Merger In Progress

Hardware, software and system engineers are converging on models that recognize interdependencies.

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By Jon McDonald
June’s been an interesting month, I was at the Design Automation Conference, DAC, in San Francisco, then a week later, the Freescale Technology Forum, FTF. DAC is generally more of a hardware design conference, while FTF generally is a bit more focused on software and systems. This year I was surprised at the similarities in some of the discussions at both shows.

At DAC there was a significant amount of discussion on integrating the software with the hardware design. It appears to me to be generally accepted that the hardware cannot be designed in isolation. Optimization of the hardware requires analysis of the system, which requires inclusion of the software and real data sets to understand the implications of our trade-offs in the design. The SystemC TLM 2.0 standard generally has been effective at allowing us to model the system at a level appropriate for this mixed hardware/software performance analysis.

At FTF the discussion was around understanding the performance of the software on the hardware and the need to have an accurate model of the hardware to get early feedback on performance, also using this model to tune the software to the specific hardware capabilities. It was interesting to hear more software-focused users accepting the need that the software cannot be designed in isolation. The software must be developed in the context of the hardware it will be running on. These software and system centric users were looking at the capabilities that can be provided by SystemC TLM 2.0 models, to provide that early link of the software analysis with the hardware dependencies.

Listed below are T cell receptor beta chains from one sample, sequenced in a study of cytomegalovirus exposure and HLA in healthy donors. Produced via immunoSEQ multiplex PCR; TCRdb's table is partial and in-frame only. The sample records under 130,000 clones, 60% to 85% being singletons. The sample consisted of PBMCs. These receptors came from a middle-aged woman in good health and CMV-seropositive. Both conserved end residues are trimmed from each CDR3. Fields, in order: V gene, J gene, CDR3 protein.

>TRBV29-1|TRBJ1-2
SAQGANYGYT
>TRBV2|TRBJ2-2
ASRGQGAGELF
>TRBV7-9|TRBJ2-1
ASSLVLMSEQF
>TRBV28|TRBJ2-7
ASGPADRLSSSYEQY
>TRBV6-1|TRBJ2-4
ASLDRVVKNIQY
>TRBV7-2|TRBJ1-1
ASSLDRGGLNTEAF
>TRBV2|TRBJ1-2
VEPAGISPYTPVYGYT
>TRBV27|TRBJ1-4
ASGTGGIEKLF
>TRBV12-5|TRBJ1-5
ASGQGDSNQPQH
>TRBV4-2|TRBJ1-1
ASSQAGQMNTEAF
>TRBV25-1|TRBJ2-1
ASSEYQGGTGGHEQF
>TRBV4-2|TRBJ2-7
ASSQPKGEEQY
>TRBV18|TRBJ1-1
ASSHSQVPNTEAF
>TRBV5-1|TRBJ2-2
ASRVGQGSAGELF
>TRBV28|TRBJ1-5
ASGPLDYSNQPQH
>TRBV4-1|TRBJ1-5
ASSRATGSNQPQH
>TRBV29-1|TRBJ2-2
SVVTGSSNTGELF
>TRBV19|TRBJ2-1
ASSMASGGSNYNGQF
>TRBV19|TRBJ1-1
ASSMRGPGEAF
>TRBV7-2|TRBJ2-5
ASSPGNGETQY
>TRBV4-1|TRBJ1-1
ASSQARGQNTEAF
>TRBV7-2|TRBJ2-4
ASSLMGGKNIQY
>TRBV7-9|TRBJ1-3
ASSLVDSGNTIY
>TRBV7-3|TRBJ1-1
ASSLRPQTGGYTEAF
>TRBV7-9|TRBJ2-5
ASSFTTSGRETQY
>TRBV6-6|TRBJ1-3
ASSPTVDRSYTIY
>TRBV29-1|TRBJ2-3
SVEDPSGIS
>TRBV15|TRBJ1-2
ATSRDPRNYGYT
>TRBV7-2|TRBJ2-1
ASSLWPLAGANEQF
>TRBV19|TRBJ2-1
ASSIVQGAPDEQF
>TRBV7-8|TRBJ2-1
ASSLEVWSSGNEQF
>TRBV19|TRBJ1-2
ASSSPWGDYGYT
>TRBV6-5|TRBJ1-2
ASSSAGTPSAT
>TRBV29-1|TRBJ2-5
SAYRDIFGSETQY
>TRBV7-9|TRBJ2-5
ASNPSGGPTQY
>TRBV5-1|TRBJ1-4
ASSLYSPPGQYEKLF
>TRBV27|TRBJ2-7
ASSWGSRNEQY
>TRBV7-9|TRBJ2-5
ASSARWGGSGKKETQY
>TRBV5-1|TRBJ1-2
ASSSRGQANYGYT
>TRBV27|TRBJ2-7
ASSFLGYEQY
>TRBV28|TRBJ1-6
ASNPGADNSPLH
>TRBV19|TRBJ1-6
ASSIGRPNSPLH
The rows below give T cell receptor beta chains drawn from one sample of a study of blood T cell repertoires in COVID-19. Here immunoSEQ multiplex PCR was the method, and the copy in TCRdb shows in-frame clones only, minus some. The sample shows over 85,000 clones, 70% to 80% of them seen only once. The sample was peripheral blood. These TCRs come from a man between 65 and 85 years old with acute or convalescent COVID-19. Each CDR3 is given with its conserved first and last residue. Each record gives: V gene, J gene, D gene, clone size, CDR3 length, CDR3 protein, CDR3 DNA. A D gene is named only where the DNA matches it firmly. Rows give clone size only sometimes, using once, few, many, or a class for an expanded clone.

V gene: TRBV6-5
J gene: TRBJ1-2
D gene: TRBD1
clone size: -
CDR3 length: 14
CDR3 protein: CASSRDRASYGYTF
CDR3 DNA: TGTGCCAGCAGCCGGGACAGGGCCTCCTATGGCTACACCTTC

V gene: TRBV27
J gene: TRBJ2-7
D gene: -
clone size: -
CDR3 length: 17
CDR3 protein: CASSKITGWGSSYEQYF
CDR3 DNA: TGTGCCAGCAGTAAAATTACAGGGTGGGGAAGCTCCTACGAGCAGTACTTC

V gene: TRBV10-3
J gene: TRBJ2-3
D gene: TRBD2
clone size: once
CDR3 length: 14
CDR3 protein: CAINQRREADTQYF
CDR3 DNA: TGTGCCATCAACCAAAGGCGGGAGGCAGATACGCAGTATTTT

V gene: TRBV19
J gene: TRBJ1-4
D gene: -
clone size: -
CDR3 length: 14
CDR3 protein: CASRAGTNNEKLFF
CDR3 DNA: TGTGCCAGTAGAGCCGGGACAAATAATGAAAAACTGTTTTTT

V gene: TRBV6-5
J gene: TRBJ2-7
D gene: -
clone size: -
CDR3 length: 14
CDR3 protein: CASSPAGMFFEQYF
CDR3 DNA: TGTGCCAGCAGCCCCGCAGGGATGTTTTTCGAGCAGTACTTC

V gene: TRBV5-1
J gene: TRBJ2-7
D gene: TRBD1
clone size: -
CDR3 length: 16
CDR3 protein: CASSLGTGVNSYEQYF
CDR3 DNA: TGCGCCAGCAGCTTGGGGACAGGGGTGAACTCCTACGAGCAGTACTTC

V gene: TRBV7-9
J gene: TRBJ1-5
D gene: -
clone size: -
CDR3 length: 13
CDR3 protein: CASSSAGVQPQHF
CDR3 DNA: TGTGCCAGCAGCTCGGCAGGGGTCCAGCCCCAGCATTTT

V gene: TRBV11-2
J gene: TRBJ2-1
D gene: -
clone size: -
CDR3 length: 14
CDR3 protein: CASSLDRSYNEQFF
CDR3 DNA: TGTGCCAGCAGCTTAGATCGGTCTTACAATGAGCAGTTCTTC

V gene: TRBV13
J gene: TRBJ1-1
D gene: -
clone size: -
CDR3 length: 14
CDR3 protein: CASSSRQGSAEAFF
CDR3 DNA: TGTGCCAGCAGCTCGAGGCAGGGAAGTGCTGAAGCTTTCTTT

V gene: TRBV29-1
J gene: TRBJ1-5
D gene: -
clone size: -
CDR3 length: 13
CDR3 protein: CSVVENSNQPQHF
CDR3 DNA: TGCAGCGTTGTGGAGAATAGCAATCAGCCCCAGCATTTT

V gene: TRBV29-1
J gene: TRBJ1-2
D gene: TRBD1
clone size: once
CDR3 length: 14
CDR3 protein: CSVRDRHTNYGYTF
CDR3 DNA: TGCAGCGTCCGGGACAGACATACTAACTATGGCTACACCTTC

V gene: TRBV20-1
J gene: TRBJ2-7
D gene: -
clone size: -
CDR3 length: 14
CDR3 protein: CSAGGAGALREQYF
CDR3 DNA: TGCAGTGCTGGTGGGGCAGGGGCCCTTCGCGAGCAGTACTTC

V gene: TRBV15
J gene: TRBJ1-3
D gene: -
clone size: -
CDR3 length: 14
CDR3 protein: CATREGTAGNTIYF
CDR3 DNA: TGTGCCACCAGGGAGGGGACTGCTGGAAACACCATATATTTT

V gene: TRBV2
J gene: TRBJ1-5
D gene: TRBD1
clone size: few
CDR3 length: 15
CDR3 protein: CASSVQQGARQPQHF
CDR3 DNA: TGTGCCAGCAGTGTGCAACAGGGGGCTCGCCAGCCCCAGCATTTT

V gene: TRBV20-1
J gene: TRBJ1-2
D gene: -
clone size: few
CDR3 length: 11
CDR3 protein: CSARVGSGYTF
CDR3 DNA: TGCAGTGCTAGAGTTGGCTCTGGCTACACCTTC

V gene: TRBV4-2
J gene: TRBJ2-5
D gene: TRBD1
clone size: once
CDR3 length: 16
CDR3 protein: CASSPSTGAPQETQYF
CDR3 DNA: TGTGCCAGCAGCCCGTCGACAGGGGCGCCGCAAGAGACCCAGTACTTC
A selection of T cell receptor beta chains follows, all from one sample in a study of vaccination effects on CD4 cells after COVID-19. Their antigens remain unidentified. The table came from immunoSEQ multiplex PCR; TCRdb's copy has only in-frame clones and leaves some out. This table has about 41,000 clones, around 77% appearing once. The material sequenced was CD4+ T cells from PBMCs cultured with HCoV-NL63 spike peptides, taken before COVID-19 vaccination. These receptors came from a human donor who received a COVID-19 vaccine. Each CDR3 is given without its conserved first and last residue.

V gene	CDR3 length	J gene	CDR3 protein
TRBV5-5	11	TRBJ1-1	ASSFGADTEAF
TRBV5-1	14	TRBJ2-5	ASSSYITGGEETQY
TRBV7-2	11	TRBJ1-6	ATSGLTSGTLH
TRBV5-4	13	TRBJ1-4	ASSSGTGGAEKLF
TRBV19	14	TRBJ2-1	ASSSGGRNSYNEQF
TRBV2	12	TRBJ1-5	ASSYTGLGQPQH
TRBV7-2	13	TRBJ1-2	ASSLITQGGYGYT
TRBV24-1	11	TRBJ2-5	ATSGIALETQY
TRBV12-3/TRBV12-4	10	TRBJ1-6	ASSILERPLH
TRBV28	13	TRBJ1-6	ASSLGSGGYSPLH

I believe it is very positive that the software, systems and hardware communities are coming together on the needs and benefits of modeling the system in a way that the interdependencies of the system can be understood by all of the different groups. Each group is accepting that their work cannot be completed in isolation. Each must take into account the decisions and trade-offs made by the others.

—Jon McDonald is a technical marketing engineer for the design and creation business unit at Mentor Graphics.